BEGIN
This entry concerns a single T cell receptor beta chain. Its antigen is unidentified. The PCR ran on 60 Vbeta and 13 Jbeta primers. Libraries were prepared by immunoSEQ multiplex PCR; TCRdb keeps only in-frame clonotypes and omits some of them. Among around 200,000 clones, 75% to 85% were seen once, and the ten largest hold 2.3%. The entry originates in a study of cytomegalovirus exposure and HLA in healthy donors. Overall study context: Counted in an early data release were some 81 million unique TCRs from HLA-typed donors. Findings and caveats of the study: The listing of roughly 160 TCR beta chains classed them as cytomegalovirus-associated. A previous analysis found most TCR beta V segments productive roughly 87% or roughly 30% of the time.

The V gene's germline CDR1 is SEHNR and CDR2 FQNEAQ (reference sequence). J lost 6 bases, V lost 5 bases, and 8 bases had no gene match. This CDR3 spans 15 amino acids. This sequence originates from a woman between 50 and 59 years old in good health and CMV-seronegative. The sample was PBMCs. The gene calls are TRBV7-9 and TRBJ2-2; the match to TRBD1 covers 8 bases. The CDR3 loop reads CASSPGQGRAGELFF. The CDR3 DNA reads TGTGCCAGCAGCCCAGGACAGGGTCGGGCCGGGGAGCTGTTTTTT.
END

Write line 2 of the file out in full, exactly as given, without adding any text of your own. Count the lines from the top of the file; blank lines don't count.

The V gene's germline CDR1 is SEHNR and CDR2 FQNEAQ (reference sequence). J lost 6 bases, V lost 5 bases, and 8 bases had no gene match. This CDR3 spans 15 amino acids. This sequence originates from a woman between 50 and 59 years old in good health and CMV-seronegative. The sample was PBMCs. The gene calls are TRBV7-9 and TRBJ2-2; the match to TRBD1 covers 8 bases. The CDR3 loop reads CASSPGQGRAGELFF. The CDR3 DNA reads TGTGCCAGCAGCCCAGGACAGGGTCGGGCCGGGGAGCTGTTTTTT.